“The United States and its allies, who have besieged Yemeni people, have no right to accuse those opposing the occupation of Yemen of inflicting suffering upon the nation,” Mohammed Ali al-Houthi, Chairman of Yemen’s Supreme Political Council, wrote in a series of posts published on his Twitter page on Thursday.
“It would not be a sensible thing to besiege oneself, and unreasonably oppose the entry of basic commodities while no viable alternative is at hand. Yemen has been depending 99% on [commercial food] imports since the 1970s, causing its own suffering.”
Houthi highlighted that the key to lasting peace in Yemen lies in the removal of the brutal siege against Yemen which will subsequently end the suffering of ordinary people.
“Hunger and suffering should not be used as a weapon against the [Yemeni] nation in order to stop the Saudi-led coalition’s aggression,” Houthi said.
Last month, the defense minister of Yemen’s National Salvation Government said Saudi Arabia and its allies can no longer determine the course of action since it is now the Yemeni army troops and fighters from allied Popular Committees that have the upper hand and are in a dominant position.
“Yemeni Armed Forces have a new military strategy, including readiness to defend national sovereignty and safeguard the nation’s fundamental issues in order to keep pace with national developments,” Yemen’s official Saba news agency quoted Major General Mohammad Nasser al-Atifi as saying on July 13.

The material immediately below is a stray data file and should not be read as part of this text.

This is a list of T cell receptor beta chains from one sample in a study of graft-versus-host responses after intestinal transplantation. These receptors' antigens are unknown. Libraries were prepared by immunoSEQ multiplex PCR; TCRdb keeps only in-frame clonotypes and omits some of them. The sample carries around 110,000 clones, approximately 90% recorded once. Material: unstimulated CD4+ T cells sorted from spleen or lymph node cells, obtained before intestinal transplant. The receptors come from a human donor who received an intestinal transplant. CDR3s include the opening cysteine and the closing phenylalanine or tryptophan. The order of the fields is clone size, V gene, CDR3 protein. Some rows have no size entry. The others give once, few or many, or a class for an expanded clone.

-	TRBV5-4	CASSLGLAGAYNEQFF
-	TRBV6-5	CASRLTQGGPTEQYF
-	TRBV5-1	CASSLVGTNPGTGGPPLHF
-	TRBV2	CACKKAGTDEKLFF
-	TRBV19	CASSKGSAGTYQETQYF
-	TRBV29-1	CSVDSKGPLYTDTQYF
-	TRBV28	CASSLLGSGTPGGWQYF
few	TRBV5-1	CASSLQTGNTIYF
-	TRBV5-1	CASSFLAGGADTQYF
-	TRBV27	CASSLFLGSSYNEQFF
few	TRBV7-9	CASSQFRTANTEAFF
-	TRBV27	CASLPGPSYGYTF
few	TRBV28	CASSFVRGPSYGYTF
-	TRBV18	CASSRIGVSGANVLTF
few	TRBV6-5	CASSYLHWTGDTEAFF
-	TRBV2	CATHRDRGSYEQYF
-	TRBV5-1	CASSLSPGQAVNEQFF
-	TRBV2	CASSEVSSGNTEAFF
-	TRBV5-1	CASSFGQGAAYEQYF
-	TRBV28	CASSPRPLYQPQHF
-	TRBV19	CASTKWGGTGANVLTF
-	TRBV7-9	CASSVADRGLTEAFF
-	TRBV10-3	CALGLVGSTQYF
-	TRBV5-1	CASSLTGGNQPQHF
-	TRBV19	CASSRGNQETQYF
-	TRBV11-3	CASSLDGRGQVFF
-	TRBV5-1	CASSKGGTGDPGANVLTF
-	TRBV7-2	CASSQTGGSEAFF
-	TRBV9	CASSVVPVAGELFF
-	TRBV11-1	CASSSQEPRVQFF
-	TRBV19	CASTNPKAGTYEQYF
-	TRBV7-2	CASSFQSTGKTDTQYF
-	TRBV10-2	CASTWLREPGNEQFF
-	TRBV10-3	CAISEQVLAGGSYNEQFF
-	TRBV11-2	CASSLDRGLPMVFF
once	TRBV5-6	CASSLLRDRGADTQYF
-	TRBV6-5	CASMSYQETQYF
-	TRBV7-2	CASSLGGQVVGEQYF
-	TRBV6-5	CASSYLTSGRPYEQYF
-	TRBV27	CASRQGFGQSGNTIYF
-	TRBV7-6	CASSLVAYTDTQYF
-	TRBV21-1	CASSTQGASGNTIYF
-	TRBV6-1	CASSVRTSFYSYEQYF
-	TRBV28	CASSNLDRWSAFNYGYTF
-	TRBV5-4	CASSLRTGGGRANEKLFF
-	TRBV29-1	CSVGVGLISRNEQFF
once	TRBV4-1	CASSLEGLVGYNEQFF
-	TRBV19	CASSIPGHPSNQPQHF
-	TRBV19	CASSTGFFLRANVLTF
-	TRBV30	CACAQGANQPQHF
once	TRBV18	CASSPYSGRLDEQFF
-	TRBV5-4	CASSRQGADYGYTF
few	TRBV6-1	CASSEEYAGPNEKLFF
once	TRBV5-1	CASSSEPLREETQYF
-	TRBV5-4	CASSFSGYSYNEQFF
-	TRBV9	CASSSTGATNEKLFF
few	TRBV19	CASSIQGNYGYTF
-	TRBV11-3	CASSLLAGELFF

“Yemeni forces have developed defensive and offensive capabilities at various tactical, training and armament levels. Such capabilities have enabled Yemenis to formulate effective policies and make sovereign decisions away from dependence and external tutelage. Sovereignty and pride are the fruit of patience, wisdom, sacrifice and national steadfastness.”
Saudi Arabia, backed by the US and regional allies, launched the war on Yemen in March 2015, with the goal of bringing the government of former Yemeni President Abd Rabbuh Mansur Hadi back to power and crushing the popular Ansarullah resistance movement.
Yemeni armed forces and allied Popular Committees have, however, gone from strength to strength against the Saudi-led invaders, and left Riyadh and its allies bogged down in the country.
The war has left hundreds of thousands of Yemenis dead, and displaced millions more. It has also destroyed Yemen’s infrastructure and spread famine and infectious diseases.